Last week, the Department of Transportation fined Asiana Airlines $500,000 for failing to live up to its responsibilities to provide assistance to family members of those affected by the airline's crash last year in San Francisco. Specifically, Asiana failed to properly establish a family assistance center and was very slow in setting up a toll-free number for family members or even contacting some family members after the crash. Some might believe this is a strange target for a federal fine, but it actually represents a sterling example of government at its best.
For decades, federal law was silent about the rights of Americans who lost loved ones in airliner crashes. This changed dramatically during the 1990s.
1994 Pittsburgh crash
Shortly after the September 1994 crash of USAir flight 427 near Pittsburgh, which took the lives of all 132 people aboard, family members complained that personal effects of victims had been thrown into dumpsters along with aircraft wreckage, and that unidentified human remains had been unceremoniously buried in a common grave.
We saw similar problems in 1996, after the crashes of ValuJet flight 592 in the Everglades and TWA 800 near Long Island, which killed all 340 people aboard the planes. In both instances, family members met with insensitive and uncoordinated treatment by the airlines. After TWA 800, it wasn't long before angry families began holding news conferences and local politicians jumped into the fray.
Clearly, something needed to be done, but by whom? Airlines were in the transportation business and were not equipped to handle hundreds of grieving family members. The National Transportation Safety Board (NTSB) was in the investigation business, and coroners were overwhelmed by hundreds of deaths in an aircraft accident. Help was needed. Following a series of meetings involving the NTSB, the White House, congressional leaders, the airline industry and family members, all agreed that the NTSB, which is on the scene of crashes in quick order, should be entrusted to lead family affairs activities after major crashes.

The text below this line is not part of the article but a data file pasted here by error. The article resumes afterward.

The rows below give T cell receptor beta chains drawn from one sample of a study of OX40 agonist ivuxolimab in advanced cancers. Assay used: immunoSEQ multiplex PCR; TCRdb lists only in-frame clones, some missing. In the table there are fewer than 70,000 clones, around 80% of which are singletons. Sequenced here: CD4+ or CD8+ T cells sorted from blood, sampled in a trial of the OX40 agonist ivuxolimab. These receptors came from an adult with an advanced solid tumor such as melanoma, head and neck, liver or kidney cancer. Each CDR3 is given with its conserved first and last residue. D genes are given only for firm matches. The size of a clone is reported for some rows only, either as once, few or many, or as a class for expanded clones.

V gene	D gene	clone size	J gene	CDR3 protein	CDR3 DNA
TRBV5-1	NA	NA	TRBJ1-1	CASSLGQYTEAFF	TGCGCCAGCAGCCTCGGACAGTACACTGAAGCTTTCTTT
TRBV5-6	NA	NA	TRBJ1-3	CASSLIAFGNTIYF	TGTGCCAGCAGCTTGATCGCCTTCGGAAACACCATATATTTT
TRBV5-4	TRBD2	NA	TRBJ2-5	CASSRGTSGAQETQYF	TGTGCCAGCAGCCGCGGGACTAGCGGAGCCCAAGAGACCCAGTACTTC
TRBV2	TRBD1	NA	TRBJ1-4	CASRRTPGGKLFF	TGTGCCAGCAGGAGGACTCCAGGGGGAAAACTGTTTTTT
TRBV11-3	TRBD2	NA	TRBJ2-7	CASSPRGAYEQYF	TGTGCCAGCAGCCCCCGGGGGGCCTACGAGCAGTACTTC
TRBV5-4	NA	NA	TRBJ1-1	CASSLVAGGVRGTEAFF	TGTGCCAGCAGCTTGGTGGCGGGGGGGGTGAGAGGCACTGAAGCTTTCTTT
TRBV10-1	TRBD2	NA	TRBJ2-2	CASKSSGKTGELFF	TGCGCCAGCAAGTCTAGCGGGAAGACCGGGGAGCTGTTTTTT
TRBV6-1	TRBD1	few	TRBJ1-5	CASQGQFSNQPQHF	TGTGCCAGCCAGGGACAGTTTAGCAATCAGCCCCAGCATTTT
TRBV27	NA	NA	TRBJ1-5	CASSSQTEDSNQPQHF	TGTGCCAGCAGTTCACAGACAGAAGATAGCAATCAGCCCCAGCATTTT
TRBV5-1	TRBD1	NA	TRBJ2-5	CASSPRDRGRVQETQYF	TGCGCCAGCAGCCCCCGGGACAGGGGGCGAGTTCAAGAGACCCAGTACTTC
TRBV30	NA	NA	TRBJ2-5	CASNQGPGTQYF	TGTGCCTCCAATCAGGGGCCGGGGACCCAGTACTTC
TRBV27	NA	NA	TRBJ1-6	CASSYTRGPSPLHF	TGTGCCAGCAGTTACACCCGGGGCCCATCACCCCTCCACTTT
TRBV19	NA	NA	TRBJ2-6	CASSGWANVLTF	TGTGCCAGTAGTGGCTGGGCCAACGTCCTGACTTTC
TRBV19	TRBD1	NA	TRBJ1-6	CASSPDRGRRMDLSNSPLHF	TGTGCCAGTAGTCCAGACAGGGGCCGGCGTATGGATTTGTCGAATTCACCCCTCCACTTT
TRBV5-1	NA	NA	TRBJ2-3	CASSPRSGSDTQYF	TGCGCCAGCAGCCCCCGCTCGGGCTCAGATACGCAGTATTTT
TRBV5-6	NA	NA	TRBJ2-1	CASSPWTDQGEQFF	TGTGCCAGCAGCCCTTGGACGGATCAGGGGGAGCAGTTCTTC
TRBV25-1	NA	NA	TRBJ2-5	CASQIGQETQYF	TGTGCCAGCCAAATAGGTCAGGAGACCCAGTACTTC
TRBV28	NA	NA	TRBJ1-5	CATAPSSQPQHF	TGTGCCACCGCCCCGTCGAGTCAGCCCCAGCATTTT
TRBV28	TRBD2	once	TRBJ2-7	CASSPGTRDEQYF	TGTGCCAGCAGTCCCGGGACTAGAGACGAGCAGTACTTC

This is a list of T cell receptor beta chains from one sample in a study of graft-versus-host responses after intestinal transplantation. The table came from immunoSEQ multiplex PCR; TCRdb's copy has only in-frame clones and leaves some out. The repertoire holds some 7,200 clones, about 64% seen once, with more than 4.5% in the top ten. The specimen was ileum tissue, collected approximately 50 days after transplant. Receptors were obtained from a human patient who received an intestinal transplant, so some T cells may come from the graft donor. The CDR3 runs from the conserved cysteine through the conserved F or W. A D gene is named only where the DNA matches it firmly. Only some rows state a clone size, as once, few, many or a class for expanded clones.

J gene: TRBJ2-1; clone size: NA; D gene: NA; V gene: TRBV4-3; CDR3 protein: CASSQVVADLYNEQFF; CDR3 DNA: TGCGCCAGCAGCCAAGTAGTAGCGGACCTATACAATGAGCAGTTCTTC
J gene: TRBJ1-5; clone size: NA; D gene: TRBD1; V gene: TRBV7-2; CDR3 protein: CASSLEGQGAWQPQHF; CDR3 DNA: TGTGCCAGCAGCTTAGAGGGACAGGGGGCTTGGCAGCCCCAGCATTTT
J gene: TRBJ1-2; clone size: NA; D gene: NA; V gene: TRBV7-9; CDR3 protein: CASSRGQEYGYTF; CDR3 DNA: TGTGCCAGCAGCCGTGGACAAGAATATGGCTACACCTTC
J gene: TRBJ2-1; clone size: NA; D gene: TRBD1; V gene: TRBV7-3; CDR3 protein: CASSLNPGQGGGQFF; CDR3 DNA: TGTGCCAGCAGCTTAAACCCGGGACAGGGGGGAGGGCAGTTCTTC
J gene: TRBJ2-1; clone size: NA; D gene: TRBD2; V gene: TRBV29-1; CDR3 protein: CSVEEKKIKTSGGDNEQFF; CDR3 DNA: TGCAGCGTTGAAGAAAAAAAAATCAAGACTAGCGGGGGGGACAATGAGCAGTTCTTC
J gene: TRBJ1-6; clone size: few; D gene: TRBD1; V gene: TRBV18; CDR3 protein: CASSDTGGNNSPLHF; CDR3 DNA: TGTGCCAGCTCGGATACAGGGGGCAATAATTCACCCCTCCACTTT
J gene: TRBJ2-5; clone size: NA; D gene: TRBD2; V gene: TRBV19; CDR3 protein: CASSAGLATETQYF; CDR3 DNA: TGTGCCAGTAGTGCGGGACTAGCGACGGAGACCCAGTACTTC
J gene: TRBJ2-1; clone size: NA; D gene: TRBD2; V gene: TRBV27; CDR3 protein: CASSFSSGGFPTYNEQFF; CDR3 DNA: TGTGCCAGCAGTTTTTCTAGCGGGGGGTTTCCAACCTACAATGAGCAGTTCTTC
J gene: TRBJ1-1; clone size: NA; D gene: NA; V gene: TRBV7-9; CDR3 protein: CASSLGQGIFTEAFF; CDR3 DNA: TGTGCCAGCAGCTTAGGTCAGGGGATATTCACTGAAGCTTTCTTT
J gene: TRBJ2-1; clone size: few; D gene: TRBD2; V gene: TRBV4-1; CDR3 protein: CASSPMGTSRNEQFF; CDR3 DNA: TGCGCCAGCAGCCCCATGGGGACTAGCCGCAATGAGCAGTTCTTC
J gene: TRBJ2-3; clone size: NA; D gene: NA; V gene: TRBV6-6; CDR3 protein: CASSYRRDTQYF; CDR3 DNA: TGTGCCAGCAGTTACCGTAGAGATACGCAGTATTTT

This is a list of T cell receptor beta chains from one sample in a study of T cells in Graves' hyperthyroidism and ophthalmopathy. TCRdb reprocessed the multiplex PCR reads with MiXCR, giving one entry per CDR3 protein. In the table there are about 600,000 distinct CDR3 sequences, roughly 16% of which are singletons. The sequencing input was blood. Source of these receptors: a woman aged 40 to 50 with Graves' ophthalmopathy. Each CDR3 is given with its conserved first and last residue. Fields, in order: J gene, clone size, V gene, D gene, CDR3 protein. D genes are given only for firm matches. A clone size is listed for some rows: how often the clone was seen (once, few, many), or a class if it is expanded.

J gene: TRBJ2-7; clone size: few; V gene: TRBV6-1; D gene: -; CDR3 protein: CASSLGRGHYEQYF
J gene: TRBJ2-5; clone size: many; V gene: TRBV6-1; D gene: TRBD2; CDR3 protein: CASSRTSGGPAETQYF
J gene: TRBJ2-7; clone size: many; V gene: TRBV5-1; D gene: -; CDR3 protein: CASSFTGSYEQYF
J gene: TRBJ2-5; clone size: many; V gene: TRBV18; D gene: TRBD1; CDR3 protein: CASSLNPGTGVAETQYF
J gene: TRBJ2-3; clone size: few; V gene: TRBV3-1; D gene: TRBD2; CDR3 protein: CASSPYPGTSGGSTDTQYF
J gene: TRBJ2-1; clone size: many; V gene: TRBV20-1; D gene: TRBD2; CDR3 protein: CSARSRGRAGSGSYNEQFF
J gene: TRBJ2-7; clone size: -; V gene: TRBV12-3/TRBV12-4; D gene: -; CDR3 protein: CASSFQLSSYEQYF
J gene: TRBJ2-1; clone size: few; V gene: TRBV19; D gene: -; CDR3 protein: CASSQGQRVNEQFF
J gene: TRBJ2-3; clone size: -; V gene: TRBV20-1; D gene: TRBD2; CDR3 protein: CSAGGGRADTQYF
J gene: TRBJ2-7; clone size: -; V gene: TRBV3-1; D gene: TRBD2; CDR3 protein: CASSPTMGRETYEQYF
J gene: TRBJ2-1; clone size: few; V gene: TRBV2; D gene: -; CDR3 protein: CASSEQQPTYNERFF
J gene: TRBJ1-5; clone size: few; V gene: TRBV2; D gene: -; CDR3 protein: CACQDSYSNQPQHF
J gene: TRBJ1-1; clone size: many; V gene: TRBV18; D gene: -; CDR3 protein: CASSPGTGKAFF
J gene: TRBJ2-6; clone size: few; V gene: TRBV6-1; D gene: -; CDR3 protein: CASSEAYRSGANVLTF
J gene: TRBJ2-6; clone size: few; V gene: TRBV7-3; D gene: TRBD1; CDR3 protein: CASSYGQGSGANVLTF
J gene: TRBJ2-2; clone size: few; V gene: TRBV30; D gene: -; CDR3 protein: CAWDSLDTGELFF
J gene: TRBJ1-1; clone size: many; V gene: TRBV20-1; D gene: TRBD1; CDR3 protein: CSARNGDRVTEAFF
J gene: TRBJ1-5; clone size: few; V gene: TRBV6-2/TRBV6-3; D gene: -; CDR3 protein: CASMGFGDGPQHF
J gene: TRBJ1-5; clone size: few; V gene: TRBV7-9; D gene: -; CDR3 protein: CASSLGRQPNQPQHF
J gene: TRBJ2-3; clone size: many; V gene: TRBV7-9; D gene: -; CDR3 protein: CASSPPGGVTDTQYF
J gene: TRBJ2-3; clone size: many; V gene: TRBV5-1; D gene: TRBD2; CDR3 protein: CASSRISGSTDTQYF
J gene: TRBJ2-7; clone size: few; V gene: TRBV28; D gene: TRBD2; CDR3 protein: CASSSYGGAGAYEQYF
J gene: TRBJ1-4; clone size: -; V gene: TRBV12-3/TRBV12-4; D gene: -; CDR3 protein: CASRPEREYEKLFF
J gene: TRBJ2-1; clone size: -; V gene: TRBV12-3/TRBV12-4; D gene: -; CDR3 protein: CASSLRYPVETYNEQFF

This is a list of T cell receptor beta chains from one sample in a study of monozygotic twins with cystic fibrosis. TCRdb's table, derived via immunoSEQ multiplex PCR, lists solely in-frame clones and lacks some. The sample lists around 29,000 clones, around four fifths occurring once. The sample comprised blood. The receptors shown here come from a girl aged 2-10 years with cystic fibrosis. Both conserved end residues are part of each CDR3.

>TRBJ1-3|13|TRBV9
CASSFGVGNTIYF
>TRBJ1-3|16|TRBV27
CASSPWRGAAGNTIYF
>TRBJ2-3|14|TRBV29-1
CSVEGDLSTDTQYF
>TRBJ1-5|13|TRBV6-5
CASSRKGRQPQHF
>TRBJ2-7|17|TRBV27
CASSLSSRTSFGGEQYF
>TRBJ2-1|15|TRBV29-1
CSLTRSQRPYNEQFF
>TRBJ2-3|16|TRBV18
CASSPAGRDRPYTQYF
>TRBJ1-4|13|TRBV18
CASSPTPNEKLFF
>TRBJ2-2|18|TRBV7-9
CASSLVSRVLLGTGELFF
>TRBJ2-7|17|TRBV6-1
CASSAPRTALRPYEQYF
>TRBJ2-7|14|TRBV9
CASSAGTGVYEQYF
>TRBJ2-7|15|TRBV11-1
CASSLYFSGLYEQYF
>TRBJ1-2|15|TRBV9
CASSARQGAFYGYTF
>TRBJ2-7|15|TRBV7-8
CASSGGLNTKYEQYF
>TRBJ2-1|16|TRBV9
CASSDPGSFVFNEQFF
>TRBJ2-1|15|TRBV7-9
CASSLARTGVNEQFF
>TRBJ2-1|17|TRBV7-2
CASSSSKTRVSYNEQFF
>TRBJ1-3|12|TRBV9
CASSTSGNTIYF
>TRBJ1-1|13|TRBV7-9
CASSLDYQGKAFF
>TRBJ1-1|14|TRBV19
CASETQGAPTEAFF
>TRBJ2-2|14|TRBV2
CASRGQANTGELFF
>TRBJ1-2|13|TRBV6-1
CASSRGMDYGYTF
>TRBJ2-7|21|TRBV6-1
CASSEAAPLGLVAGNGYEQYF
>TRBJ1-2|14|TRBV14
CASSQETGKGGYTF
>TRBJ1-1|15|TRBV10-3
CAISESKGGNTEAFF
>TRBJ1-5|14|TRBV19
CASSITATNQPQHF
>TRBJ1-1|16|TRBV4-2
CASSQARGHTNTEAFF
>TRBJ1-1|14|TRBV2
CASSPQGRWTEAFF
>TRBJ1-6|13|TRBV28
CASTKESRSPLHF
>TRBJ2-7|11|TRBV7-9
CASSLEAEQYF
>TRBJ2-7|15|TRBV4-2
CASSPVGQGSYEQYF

President Clinton signed the Aviation Disaster Family Assistance Act in October 1996. It required, under NTSB's supervision, that airlines set up family assistance centers near the accident site, house family members, establish toll-free phone numbers for family members and provide counseling. A year later, foreign airlines that serve the USA, such as Asiana, were given the same requirements.
The NTSB established an office of specialists in family assistance and mass casualty disciplines to help during tragic events. Family members are now briefed daily at the accident scene on the investigation's progress, and on the recovery and identification of victims.
After investigators leave the crash site, the NTSB keeps families in the loop. This successful American model has been adopted around the world, including by the European Union.
Since that time, the efforts of the NTSB and the airlines have virtually brought an end to needless chaos for families after major crashes. Last week's action against Asiana is the first time that an airline has failed to live up to its responsibilities and been fined.
The Department of Transportation deserves credit for reminding airlines of what is expected if the worst should occur.
Jim Hall, president of Hall & Associates, was chairman of the NTSB, where Peter Goelz, senior vice president of O'Neill and Associates, was the first director of the Office of Family Assistance.